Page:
As others have stated, 'I would not use stop leak'!
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Old 12-25-2013, 12:22 AM   #9
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Talked to my Father-in-law tonight and he suggested ground blk pepper.
I think first off I am going to take it on a drive around the cities Thursday unless there is a bunch of salt then I won't, but if I do I will take in on the highway for 30-50 miles and see if it is leaking. Making a few pit stops along the way to check the radiator. If there is a leak I will try the ground pepper, he says that it won't clog anything up except the leak. If it dose leak I will take her in for a new Radiator.
Merry Christmas Travel Safe.
Tim
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Old 12-25-2013, 12:32 AM   #10
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Talked to my Father-in-law tonight and he suggested ground blk pepper.
I think first off I am going to take it on a drive around the cities Thursday unless there is a bunch of salt then I won't, but if I do I will take in on the highway for 30-50 miles and see if it is leaking. Making a few pit stops along the way to check the radiator. If there is a leak I will try the ground pepper, he says that it won't clog anything up except the leak. If it dose leak I will take her in for a new Radiator.
Merry Christmas Travel Safe.
Tim

IMHO, using anything other than a repair in a shop (unless it is a hose clamp) is a temporary measure. I would not go on a long journey with black pepper as a repair. Your decision, but if you can get it fixed for a reasonable price, that may be the best way to go.
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Old 12-25-2013, 12:45 AM   #11
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I have had good luck with Alumiseal. Used it for a pinhole leak in my Ram 2500 truck over 10 years ago and it has not caused any problems or leaked since.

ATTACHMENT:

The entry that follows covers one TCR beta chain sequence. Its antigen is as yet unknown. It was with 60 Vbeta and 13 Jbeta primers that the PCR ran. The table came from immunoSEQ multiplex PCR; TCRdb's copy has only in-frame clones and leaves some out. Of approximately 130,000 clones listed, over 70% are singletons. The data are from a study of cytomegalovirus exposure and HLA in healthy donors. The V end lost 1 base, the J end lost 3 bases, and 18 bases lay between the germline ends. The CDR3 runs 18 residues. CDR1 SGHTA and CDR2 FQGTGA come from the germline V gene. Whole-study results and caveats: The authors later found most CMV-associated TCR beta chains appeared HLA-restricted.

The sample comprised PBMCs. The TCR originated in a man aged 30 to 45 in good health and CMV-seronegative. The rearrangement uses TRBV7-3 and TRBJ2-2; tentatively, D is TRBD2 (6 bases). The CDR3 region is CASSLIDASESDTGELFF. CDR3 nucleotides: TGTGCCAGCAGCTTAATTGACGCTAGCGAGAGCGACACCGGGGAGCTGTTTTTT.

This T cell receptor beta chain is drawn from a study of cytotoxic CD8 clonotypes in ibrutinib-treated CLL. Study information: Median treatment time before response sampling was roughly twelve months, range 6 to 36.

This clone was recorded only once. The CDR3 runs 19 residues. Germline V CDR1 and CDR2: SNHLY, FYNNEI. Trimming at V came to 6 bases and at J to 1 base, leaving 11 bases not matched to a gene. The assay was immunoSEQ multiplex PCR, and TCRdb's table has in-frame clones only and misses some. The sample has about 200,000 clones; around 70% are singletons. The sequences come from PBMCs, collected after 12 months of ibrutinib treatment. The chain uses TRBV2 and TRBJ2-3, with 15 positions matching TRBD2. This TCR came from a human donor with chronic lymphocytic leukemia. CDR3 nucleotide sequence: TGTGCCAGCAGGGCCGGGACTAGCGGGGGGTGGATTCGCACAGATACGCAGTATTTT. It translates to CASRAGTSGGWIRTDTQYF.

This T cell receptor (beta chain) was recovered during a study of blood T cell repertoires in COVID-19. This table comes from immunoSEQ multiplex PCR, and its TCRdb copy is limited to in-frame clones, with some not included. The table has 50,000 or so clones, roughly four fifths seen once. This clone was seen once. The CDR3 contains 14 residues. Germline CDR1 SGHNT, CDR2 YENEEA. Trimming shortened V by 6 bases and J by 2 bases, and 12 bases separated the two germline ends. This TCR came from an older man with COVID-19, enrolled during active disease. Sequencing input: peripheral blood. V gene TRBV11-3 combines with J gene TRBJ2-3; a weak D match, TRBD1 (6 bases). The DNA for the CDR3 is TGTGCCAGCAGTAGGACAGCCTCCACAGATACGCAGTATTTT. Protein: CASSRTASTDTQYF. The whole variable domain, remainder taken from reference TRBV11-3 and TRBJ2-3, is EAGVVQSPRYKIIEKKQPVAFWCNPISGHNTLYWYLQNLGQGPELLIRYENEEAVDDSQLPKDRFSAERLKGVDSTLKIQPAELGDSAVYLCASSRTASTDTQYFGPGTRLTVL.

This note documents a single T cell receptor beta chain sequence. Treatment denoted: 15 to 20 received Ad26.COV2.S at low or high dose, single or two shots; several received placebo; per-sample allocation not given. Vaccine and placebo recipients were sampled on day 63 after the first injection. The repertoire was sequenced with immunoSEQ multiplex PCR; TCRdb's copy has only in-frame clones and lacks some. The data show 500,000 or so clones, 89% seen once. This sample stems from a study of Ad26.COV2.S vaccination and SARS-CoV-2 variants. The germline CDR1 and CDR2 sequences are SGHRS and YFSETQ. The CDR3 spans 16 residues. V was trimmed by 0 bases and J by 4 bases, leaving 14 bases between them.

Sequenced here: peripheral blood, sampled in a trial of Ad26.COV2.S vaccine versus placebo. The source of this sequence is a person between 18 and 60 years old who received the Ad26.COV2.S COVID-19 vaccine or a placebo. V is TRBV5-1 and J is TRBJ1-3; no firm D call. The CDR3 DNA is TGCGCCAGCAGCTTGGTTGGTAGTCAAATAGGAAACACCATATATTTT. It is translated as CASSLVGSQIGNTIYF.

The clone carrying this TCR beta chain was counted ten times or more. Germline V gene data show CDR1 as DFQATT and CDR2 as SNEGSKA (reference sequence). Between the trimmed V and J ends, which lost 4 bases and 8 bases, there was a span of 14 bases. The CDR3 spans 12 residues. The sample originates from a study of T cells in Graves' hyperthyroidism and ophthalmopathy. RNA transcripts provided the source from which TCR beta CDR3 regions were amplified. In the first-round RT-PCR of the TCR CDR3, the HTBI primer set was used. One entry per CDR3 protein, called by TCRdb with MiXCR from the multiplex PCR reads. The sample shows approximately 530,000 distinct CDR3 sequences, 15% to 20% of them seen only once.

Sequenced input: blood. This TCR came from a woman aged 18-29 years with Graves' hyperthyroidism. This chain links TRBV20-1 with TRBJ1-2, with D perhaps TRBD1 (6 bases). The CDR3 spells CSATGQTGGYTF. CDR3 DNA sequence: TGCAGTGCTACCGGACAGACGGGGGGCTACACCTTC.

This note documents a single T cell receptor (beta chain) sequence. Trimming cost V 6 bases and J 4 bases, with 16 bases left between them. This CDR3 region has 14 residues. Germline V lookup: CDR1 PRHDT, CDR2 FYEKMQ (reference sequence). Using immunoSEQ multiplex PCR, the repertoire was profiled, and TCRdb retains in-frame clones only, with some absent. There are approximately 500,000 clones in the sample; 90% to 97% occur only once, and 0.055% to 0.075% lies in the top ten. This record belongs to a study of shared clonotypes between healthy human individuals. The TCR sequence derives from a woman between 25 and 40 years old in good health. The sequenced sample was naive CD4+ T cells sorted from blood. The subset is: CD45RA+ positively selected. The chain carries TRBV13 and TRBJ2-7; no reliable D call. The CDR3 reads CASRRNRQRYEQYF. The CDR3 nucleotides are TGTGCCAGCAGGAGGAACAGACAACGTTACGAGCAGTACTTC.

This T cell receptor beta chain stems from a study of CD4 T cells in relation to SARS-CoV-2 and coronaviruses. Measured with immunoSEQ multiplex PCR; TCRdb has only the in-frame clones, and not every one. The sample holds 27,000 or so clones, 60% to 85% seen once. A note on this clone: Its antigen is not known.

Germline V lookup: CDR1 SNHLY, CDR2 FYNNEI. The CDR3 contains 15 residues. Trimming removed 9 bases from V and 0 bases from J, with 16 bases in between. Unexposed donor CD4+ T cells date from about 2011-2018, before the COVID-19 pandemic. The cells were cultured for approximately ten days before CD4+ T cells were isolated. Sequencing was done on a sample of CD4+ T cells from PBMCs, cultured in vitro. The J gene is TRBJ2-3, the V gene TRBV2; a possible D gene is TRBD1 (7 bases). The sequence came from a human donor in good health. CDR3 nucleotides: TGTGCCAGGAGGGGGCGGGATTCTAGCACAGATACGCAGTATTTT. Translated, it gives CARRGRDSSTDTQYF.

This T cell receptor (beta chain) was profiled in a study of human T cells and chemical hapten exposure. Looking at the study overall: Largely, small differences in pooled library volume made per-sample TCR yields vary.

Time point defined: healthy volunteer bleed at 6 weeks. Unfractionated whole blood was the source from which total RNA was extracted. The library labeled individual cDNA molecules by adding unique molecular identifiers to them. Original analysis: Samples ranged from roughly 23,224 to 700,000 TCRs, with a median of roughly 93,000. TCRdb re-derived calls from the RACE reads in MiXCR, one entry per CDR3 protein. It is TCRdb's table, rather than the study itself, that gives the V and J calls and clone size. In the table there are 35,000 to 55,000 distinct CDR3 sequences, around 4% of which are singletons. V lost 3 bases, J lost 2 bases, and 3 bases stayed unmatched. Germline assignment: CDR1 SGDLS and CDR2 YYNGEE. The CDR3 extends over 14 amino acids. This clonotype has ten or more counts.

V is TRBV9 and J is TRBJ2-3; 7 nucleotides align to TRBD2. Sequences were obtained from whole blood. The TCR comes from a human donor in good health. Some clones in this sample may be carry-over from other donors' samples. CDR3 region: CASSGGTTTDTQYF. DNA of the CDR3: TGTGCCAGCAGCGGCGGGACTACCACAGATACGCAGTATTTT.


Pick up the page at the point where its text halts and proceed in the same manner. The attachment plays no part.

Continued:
BTW, plastic radiators only have a plastic top and bottom. The tubes are either copper or aluminum.
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Old 12-25-2013, 01:03 AM   #12
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I took mine into shop thinking I had a bad thermostat and they found I was just low on fluid, indicating a leak. They put a dye in the fluid and topped it off. They said to bring it back after driving a while and they check with a UV light that would identify even the smallest leak. I haven't had any more problems and haven't been back, but I thought I would suggest a way to find leak before making repair or replacement.
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Old 12-25-2013, 08:37 AM   #13
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Quote:
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I have had good luck with Alumiseal. Used it for a pinhole leak in my Ram 2500 truck over 10 years ago and it has not caused any problems or leaked since.

BTW, plastic radiators only have a plastic top and bottom. The tubes are either copper or aluminum.
I have also had good luck with Aluma Seal.
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Old 12-25-2013, 09:52 AM   #14
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Pepper? Wives tale probably. I would never.